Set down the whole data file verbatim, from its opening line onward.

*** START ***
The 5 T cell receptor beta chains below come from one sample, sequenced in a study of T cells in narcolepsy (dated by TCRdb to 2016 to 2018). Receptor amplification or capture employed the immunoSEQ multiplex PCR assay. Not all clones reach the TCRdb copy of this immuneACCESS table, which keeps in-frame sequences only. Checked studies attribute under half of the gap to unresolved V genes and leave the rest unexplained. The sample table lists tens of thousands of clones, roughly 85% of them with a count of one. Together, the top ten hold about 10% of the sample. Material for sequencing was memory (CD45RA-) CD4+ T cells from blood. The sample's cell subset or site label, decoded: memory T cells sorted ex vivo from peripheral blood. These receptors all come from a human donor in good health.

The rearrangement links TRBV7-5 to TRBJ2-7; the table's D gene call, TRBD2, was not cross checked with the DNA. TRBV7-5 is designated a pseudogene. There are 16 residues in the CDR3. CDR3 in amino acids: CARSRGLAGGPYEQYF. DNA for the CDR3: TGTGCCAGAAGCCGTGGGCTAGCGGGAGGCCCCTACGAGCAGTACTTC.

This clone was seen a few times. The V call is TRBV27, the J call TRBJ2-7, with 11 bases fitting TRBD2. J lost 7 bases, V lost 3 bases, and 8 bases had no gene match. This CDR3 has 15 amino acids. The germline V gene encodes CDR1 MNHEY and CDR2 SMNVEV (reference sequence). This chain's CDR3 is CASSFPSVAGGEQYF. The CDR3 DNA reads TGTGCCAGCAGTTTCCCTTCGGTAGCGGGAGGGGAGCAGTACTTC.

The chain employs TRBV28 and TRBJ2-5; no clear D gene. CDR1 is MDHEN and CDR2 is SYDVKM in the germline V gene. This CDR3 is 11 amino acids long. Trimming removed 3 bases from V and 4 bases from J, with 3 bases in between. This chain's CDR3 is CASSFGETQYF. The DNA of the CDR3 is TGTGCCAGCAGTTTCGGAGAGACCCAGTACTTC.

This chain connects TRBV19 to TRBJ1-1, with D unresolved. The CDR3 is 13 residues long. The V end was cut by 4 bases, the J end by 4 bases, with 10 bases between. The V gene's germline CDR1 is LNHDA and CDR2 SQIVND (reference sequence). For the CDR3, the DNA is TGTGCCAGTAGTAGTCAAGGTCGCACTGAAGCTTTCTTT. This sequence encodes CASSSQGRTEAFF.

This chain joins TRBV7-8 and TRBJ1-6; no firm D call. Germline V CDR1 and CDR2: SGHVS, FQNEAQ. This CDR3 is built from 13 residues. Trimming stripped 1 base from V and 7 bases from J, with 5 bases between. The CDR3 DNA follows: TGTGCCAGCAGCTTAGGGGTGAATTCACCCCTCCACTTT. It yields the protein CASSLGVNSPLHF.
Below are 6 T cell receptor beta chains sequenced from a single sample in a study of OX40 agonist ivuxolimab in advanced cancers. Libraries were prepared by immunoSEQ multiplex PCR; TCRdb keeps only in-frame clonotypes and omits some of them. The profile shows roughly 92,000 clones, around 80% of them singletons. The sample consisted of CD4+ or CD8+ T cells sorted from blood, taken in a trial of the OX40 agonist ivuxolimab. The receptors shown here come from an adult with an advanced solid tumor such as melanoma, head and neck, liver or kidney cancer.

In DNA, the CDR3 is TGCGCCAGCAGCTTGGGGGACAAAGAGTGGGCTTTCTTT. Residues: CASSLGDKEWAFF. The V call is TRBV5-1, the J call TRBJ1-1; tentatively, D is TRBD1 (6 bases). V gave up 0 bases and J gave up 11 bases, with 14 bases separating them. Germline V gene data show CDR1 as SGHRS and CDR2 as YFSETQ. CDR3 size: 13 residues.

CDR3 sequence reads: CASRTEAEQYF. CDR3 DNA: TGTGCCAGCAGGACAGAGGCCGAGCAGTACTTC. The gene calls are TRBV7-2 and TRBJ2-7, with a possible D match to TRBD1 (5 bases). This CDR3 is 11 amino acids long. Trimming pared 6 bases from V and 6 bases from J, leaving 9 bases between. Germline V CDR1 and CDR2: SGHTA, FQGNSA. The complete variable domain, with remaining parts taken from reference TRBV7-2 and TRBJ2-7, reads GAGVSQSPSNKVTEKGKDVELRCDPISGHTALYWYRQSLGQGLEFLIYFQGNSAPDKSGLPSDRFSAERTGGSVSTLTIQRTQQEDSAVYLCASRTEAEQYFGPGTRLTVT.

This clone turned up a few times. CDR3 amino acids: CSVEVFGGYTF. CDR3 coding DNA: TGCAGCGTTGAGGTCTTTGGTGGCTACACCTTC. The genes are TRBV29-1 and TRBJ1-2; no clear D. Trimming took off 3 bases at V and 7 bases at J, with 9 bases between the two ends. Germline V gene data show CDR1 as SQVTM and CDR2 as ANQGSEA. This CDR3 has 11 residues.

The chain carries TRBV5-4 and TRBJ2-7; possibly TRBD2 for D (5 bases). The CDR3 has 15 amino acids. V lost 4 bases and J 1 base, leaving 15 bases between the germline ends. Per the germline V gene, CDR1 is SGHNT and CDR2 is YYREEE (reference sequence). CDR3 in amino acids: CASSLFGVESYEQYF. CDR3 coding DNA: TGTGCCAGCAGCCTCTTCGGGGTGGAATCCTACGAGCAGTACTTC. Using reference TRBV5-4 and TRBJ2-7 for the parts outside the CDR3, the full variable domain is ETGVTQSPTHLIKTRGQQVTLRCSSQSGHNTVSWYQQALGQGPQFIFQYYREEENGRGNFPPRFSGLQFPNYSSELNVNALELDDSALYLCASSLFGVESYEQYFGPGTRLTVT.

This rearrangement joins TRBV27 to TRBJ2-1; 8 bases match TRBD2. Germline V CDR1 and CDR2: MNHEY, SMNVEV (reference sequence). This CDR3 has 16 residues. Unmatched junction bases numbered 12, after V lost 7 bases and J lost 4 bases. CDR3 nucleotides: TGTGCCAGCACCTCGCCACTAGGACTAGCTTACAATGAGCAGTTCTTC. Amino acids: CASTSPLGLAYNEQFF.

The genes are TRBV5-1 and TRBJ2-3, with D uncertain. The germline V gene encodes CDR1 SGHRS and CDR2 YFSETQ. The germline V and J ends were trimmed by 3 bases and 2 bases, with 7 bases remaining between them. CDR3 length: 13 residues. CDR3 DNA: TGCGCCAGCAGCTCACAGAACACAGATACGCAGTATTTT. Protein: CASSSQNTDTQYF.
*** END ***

The 5 T cell receptor beta chains below come from one sample, sequenced in a study of T cells in narcolepsy (dated by TCRdb to 2016 to 2018). Receptor amplification or capture employed the immunoSEQ multiplex PCR assay. Not all clones reach the TCRdb copy of this immuneACCESS table, which keeps in-frame sequences only. Checked studies attribute under half of the gap to unresolved V genes and leave the rest unexplained. The sample table lists tens of thousands of clones, roughly 85% of them with a count of one. Together, the top ten hold about 10% of the sample. Material for sequencing was memory (CD45RA-) CD4+ T cells from blood. The sample's cell subset or site label, decoded: memory T cells sorted ex vivo from peripheral blood. These receptors all come from a human donor in good health.

The rearrangement links TRBV7-5 to TRBJ2-7; the table's D gene call, TRBD2, was not cross checked with the DNA. TRBV7-5 is designated a pseudogene. There are 16 residues in the CDR3. CDR3 in amino acids: CARSRGLAGGPYEQYF. DNA for the CDR3: TGTGCCAGAAGCCGTGGGCTAGCGGGAGGCCCCTACGAGCAGTACTTC.

This clone was seen a few times. The V call is TRBV27, the J call TRBJ2-7, with 11 bases fitting TRBD2. J lost 7 bases, V lost 3 bases, and 8 bases had no gene match. This CDR3 has 15 amino acids. The germline V gene encodes CDR1 MNHEY and CDR2 SMNVEV (reference sequence). This chain's CDR3 is CASSFPSVAGGEQYF. The CDR3 DNA reads TGTGCCAGCAGTTTCCCTTCGGTAGCGGGAGGGGAGCAGTACTTC.

The chain employs TRBV28 and TRBJ2-5; no clear D gene. CDR1 is MDHEN and CDR2 is SYDVKM in the germline V gene. This CDR3 is 11 amino acids long. Trimming removed 3 bases from V and 4 bases from J, with 3 bases in between. This chain's CDR3 is CASSFGETQYF. The DNA of the CDR3 is TGTGCCAGCAGTTTCGGAGAGACCCAGTACTTC.

This chain connects TRBV19 to TRBJ1-1, with D unresolved. The CDR3 is 13 residues long. The V end was cut by 4 bases, the J end by 4 bases, with 10 bases between. The V gene's germline CDR1 is LNHDA and CDR2 SQIVND (reference sequence). For the CDR3, the DNA is TGTGCCAGTAGTAGTCAAGGTCGCACTGAAGCTTTCTTT. This sequence encodes CASSSQGRTEAFF.

This chain joins TRBV7-8 and TRBJ1-6; no firm D call. Germline V CDR1 and CDR2: SGHVS, FQNEAQ. This CDR3 is built from 13 residues. Trimming stripped 1 base from V and 7 bases from J, with 5 bases between. The CDR3 DNA follows: TGTGCCAGCAGCTTAGGGGTGAATTCACCCCTCCACTTT. It yields the protein CASSLGVNSPLHF.
Below are 6 T cell receptor beta chains sequenced from a single sample in a study of OX40 agonist ivuxolimab in advanced cancers. Libraries were prepared by immunoSEQ multiplex PCR; TCRdb keeps only in-frame clonotypes and omits some of them. The profile shows roughly 92,000 clones, around 80% of them singletons. The sample consisted of CD4+ or CD8+ T cells sorted from blood, taken in a trial of the OX40 agonist ivuxolimab. The receptors shown here come from an adult with an advanced solid tumor such as melanoma, head and neck, liver or kidney cancer.

In DNA, the CDR3 is TGCGCCAGCAGCTTGGGGGACAAAGAGTGGGCTTTCTTT. Residues: CASSLGDKEWAFF. The V call is TRBV5-1, the J call TRBJ1-1; tentatively, D is TRBD1 (6 bases). V gave up 0 bases and J gave up 11 bases, with 14 bases separating them. Germline V gene data show CDR1 as SGHRS and CDR2 as YFSETQ. CDR3 size: 13 residues.

CDR3 sequence reads: CASRTEAEQYF. CDR3 DNA: TGTGCCAGCAGGACAGAGGCCGAGCAGTACTTC. The gene calls are TRBV7-2 and TRBJ2-7, with a possible D match to TRBD1 (5 bases). This CDR3 is 11 amino acids long. Trimming pared 6 bases from V and 6 bases from J, leaving 9 bases between. Germline V CDR1 and CDR2: SGHTA, FQGNSA. The complete variable domain, with remaining parts taken from reference TRBV7-2 and TRBJ2-7, reads GAGVSQSPSNKVTEKGKDVELRCDPISGHTALYWYRQSLGQGLEFLIYFQGNSAPDKSGLPSDRFSAERTGGSVSTLTIQRTQQEDSAVYLCASRTEAEQYFGPGTRLTVT.

This clone turned up a few times. CDR3 amino acids: CSVEVFGGYTF. CDR3 coding DNA: TGCAGCGTTGAGGTCTTTGGTGGCTACACCTTC. The genes are TRBV29-1 and TRBJ1-2; no clear D. Trimming took off 3 bases at V and 7 bases at J, with 9 bases between the two ends. Germline V gene data show CDR1 as SQVTM and CDR2 as ANQGSEA. This CDR3 has 11 residues.

The chain carries TRBV5-4 and TRBJ2-7; possibly TRBD2 for D (5 bases). The CDR3 has 15 amino acids. V lost 4 bases and J 1 base, leaving 15 bases between the germline ends. Per the germline V gene, CDR1 is SGHNT and CDR2 is YYREEE (reference sequence). CDR3 in amino acids: CASSLFGVESYEQYF. CDR3 coding DNA: TGTGCCAGCAGCCTCTTCGGGGTGGAATCCTACGAGCAGTACTTC. Using reference TRBV5-4 and TRBJ2-7 for the parts outside the CDR3, the full variable domain is ETGVTQSPTHLIKTRGQQVTLRCSSQSGHNTVSWYQQALGQGPQFIFQYYREEENGRGNFPPRFSGLQFPNYSSELNVNALELDDSALYLCASSLFGVESYEQYFGPGTRLTVT.

This rearrangement joins TRBV27 to TRBJ2-1; 8 bases match TRBD2. Germline V CDR1 and CDR2: MNHEY, SMNVEV (reference sequence). This CDR3 has 16 residues. Unmatched junction bases numbered 12, after V lost 7 bases and J lost 4 bases. CDR3 nucleotides: TGTGCCAGCACCTCGCCACTAGGACTAGCTTACAATGAGCAGTTCTTC. Amino acids: CASTSPLGLAYNEQFF.

The genes are TRBV5-1 and TRBJ2-3, with D uncertain. The germline V gene encodes CDR1 SGHRS and CDR2 YFSETQ. The germline V and J ends were trimmed by 3 bases and 2 bases, with 7 bases remaining between them. CDR3 length: 13 residues. CDR3 DNA: TGCGCCAGCAGCTCACAGAACACAGATACGCAGTATTTT. Protein: CASSSQNTDTQYF.